The way I plan meals is constantly evolving. Nowadays, I plan around 6 separate dinner meals every week (the 7th night is either leftovers or one of the many unscheduled, last-minute dinners with family). I don’t necessarily assign each recipe a hard-and-fast day, but I try to include a couple of easily-portable meals, in case we have to eat at taekwondo. I also usually have at least one slow cooker meal, for those evenings when I arrive home exactly at dinner time due to piano lessons, classes, or an appointment. And I do a lot more prepping ahead for those rare meals that are just normal sit-down meals at home, with no scurrying around town beforehand. Why? Because I have discovered that I am more likely to follow my meal plan if the food is almost entirely prepped before lunchtime. After noon? Forget about it. I keep a few running “possibles” lists on my fridge: veggie sides, fruit sides, bread sides, and desserts. This takes out of the equation the difficult (mentally, okay?) task of rummaging through various cabinets, fridges, and freezers to determine how to fill in the meal. And it helps me remember the things I’m trying to use up, either before they go bad or to free up freezer space. I’ve also adjusted the way I make these lists: I check my stock before I go grocery shopping, noting the items that need used quickly; and then I update the list after my grocery run. I prefer not to update the list before grocery shopping mainly because I often turn down on-sale produce, even though it’s on my grocery list, because it just doesn’t meet my standards.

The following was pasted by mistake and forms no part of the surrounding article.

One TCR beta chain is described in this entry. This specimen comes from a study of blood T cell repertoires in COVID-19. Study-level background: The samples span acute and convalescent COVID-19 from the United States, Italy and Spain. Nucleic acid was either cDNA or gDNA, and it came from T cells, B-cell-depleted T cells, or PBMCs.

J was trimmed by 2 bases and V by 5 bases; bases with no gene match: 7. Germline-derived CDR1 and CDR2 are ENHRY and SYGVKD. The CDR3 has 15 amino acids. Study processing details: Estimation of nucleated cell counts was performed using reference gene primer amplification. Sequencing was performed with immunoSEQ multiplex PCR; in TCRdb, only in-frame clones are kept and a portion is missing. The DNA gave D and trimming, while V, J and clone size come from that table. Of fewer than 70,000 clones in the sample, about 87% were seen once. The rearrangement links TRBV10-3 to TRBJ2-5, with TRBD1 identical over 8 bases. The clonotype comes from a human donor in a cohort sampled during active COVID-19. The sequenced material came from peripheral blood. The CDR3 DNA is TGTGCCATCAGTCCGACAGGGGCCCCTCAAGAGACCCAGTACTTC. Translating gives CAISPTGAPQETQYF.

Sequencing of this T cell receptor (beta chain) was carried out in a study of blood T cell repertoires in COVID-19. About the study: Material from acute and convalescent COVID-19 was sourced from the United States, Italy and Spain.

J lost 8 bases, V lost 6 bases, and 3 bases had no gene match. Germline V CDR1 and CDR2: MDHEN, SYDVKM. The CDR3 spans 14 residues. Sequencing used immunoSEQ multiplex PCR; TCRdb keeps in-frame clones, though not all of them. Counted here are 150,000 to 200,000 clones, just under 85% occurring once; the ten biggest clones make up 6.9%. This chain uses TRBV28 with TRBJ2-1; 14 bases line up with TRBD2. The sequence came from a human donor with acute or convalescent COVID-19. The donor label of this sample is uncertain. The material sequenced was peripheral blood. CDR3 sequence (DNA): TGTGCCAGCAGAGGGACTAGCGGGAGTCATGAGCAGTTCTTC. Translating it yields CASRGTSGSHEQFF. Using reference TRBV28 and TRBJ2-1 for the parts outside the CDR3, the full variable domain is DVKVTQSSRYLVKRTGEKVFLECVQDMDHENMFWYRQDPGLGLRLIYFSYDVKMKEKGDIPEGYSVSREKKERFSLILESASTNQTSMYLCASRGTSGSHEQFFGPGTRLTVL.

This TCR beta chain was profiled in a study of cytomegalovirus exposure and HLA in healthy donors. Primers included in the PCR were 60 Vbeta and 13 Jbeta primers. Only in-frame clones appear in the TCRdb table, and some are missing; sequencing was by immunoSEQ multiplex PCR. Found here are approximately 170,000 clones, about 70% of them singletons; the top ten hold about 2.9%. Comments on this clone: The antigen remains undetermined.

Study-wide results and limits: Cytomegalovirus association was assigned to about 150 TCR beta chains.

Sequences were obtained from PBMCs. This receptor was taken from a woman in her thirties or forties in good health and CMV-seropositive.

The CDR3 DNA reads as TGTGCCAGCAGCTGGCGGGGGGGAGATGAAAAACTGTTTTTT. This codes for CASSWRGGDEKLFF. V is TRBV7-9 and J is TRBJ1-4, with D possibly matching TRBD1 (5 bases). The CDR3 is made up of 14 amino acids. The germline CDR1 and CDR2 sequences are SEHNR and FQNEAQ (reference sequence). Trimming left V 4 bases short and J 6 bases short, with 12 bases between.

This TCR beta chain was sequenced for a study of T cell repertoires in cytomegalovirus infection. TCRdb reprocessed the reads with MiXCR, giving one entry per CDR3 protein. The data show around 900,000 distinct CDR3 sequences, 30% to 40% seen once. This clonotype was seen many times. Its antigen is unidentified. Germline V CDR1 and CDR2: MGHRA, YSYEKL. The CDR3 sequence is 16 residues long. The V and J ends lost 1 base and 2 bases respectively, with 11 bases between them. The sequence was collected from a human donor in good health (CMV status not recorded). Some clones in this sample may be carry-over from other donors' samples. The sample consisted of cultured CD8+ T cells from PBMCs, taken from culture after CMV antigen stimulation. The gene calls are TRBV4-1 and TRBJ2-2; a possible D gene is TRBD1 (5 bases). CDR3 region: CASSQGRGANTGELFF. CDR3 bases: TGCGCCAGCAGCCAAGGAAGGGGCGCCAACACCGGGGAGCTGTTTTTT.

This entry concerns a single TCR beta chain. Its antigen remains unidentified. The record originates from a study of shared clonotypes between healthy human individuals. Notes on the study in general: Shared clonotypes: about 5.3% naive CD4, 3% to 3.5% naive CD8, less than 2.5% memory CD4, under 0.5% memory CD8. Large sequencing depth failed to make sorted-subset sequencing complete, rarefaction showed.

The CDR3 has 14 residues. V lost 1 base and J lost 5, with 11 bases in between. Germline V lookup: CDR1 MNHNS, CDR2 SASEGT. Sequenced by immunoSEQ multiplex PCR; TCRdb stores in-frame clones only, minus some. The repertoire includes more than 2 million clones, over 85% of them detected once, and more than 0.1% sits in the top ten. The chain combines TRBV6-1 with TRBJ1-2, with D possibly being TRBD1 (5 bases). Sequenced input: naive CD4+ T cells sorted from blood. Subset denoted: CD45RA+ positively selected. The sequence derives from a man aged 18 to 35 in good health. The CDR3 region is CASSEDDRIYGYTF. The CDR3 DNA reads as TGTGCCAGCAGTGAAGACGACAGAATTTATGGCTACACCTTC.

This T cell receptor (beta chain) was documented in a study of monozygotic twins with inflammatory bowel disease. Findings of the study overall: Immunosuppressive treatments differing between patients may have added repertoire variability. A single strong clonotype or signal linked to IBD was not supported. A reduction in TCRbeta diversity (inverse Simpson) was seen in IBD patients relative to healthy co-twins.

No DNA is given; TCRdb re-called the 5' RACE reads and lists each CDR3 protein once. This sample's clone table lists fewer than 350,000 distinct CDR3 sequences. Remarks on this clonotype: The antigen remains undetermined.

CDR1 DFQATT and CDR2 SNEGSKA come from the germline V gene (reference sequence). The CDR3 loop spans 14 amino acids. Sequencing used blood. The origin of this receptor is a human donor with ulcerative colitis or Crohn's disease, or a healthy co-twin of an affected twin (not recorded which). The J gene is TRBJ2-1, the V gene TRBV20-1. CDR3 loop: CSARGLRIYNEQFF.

I never used to plan certain meals for specific days, but once my oldest started full-day school it became much easier for me to actually follow through with my plans (or at least be more reasonable with myself on what I actually think I can accomplish) if I looked not only at the grocery ad and my pantry, but also at our calendar. I use a month-long dry erase calendar to write out main dish ideas, making special note of days that I need something that is particularly easy or quick to prepare. Why dry erase? Because it is an outline of a plan that inevitably changes. Blessed are the flexible, for they shall not be bent out of shape! Like Katie, I always keep fruits, veggies, and desserts on hand. At the last minute I’m never as concerned about those sides, but do write them down if I know I want to use them with a certain dish or need to use them by a certain date. I do make note of bread items that I want to make that need rising time, since apparently yeasted bakes are super challenging for me during the week when I have multiple pick up times during the day. Sure, I could do it, but I’m not a morning person. At all. Ever. No matter how much sleep I get. But if I have a plan, I’m at least prepared for the moment that my brain wakes up, whenever that actually happens to be!